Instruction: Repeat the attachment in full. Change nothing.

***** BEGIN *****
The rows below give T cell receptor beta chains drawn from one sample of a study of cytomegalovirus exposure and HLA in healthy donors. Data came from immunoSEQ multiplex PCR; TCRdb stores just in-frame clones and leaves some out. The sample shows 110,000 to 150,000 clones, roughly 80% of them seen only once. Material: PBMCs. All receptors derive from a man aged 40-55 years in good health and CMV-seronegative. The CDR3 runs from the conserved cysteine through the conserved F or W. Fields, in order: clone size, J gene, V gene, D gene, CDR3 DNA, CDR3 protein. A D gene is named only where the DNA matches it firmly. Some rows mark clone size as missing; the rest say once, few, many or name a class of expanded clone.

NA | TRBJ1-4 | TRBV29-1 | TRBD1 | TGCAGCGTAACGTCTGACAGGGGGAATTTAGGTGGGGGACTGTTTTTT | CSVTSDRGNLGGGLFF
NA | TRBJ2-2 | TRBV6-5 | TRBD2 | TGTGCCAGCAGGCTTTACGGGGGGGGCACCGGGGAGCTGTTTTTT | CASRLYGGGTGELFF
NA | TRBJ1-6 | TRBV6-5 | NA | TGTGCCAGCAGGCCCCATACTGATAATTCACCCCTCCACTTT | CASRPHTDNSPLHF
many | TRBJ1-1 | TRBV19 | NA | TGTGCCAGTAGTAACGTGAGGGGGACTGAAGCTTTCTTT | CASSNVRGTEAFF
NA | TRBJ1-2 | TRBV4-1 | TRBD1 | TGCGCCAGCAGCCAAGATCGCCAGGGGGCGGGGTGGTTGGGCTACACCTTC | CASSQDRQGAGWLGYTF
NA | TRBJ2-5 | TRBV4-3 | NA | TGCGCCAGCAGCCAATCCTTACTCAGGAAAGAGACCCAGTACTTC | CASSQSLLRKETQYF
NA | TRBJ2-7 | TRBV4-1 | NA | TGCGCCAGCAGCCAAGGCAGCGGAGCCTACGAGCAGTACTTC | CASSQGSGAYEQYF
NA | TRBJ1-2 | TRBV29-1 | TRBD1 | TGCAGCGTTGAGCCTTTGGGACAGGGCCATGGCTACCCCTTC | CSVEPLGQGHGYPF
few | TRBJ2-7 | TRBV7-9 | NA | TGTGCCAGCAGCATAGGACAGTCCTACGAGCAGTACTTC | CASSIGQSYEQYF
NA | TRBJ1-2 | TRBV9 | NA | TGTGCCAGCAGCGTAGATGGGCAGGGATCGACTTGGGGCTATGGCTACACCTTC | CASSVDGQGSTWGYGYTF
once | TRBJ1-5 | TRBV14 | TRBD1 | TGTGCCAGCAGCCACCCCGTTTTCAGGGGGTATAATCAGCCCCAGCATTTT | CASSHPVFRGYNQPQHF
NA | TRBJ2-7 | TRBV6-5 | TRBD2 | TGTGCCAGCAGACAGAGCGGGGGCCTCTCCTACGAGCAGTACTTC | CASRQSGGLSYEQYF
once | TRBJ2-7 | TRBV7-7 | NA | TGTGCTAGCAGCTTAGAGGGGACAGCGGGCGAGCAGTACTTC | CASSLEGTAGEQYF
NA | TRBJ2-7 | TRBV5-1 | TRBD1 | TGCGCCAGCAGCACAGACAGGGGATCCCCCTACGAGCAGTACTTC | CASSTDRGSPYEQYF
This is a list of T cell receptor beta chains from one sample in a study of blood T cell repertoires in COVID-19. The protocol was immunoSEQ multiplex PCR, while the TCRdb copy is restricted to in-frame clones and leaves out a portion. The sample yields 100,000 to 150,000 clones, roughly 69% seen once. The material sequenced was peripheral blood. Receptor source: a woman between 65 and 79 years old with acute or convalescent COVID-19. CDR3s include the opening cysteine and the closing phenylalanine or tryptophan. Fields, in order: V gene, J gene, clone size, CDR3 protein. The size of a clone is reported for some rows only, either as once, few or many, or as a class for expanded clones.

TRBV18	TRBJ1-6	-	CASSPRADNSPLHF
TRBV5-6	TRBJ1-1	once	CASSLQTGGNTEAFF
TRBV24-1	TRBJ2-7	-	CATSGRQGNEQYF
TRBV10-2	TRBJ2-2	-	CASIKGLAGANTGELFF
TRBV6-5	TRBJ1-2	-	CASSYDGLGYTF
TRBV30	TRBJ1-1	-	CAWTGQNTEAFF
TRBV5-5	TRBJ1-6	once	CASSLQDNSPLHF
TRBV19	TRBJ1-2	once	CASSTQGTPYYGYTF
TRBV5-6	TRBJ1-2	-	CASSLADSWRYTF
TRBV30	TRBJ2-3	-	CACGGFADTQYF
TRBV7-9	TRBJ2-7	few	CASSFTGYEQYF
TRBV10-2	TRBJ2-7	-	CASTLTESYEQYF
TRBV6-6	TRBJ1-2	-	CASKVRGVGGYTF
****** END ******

The rows below give T cell receptor beta chains drawn from one sample of a study of cytomegalovirus exposure and HLA in healthy donors. Data came from immunoSEQ multiplex PCR; TCRdb stores just in-frame clones and leaves some out. The sample shows 110,000 to 150,000 clones, roughly 80% of them seen only once. Material: PBMCs. All receptors derive from a man aged 40-55 years in good health and CMV-seronegative. The CDR3 runs from the conserved cysteine through the conserved F or W. Fields, in order: clone size, J gene, V gene, D gene, CDR3 DNA, CDR3 protein. A D gene is named only where the DNA matches it firmly. Some rows mark clone size as missing; the rest say once, few, many or name a class of expanded clone.

NA | TRBJ1-4 | TRBV29-1 | TRBD1 | TGCAGCGTAACGTCTGACAGGGGGAATTTAGGTGGGGGACTGTTTTTT | CSVTSDRGNLGGGLFF
NA | TRBJ2-2 | TRBV6-5 | TRBD2 | TGTGCCAGCAGGCTTTACGGGGGGGGCACCGGGGAGCTGTTTTTT | CASRLYGGGTGELFF
NA | TRBJ1-6 | TRBV6-5 | NA | TGTGCCAGCAGGCCCCATACTGATAATTCACCCCTCCACTTT | CASRPHTDNSPLHF
many | TRBJ1-1 | TRBV19 | NA | TGTGCCAGTAGTAACGTGAGGGGGACTGAAGCTTTCTTT | CASSNVRGTEAFF
NA | TRBJ1-2 | TRBV4-1 | TRBD1 | TGCGCCAGCAGCCAAGATCGCCAGGGGGCGGGGTGGTTGGGCTACACCTTC | CASSQDRQGAGWLGYTF
NA | TRBJ2-5 | TRBV4-3 | NA | TGCGCCAGCAGCCAATCCTTACTCAGGAAAGAGACCCAGTACTTC | CASSQSLLRKETQYF
NA | TRBJ2-7 | TRBV4-1 | NA | TGCGCCAGCAGCCAAGGCAGCGGAGCCTACGAGCAGTACTTC | CASSQGSGAYEQYF
NA | TRBJ1-2 | TRBV29-1 | TRBD1 | TGCAGCGTTGAGCCTTTGGGACAGGGCCATGGCTACCCCTTC | CSVEPLGQGHGYPF
few | TRBJ2-7 | TRBV7-9 | NA | TGTGCCAGCAGCATAGGACAGTCCTACGAGCAGTACTTC | CASSIGQSYEQYF
NA | TRBJ1-2 | TRBV9 | NA | TGTGCCAGCAGCGTAGATGGGCAGGGATCGACTTGGGGCTATGGCTACACCTTC | CASSVDGQGSTWGYGYTF
once | TRBJ1-5 | TRBV14 | TRBD1 | TGTGCCAGCAGCCACCCCGTTTTCAGGGGGTATAATCAGCCCCAGCATTTT | CASSHPVFRGYNQPQHF
NA | TRBJ2-7 | TRBV6-5 | TRBD2 | TGTGCCAGCAGACAGAGCGGGGGCCTCTCCTACGAGCAGTACTTC | CASRQSGGLSYEQYF
once | TRBJ2-7 | TRBV7-7 | NA | TGTGCTAGCAGCTTAGAGGGGACAGCGGGCGAGCAGTACTTC | CASSLEGTAGEQYF
NA | TRBJ2-7 | TRBV5-1 | TRBD1 | TGCGCCAGCAGCACAGACAGGGGATCCCCCTACGAGCAGTACTTC | CASSTDRGSPYEQYF
This is a list of T cell receptor beta chains from one sample in a study of blood T cell repertoires in COVID-19. The protocol was immunoSEQ multiplex PCR, while the TCRdb copy is restricted to in-frame clones and leaves out a portion. The sample yields 100,000 to 150,000 clones, roughly 69% seen once. The material sequenced was peripheral blood. Receptor source: a woman between 65 and 79 years old with acute or convalescent COVID-19. CDR3s include the opening cysteine and the closing phenylalanine or tryptophan. Fields, in order: V gene, J gene, clone size, CDR3 protein. The size of a clone is reported for some rows only, either as once, few or many, or as a class for expanded clones.

TRBV18	TRBJ1-6	-	CASSPRADNSPLHF
TRBV5-6	TRBJ1-1	once	CASSLQTGGNTEAFF
TRBV24-1	TRBJ2-7	-	CATSGRQGNEQYF
TRBV10-2	TRBJ2-2	-	CASIKGLAGANTGELFF
TRBV6-5	TRBJ1-2	-	CASSYDGLGYTF
TRBV30	TRBJ1-1	-	CAWTGQNTEAFF
TRBV5-5	TRBJ1-6	once	CASSLQDNSPLHF
TRBV19	TRBJ1-2	once	CASSTQGTPYYGYTF
TRBV5-6	TRBJ1-2	-	CASSLADSWRYTF
TRBV30	TRBJ2-3	-	CACGGFADTQYF
TRBV7-9	TRBJ2-7	few	CASSFTGYEQYF
TRBV10-2	TRBJ2-7	-	CASTLTESYEQYF
TRBV6-6	TRBJ1-2	-	CASKVRGVGGYTF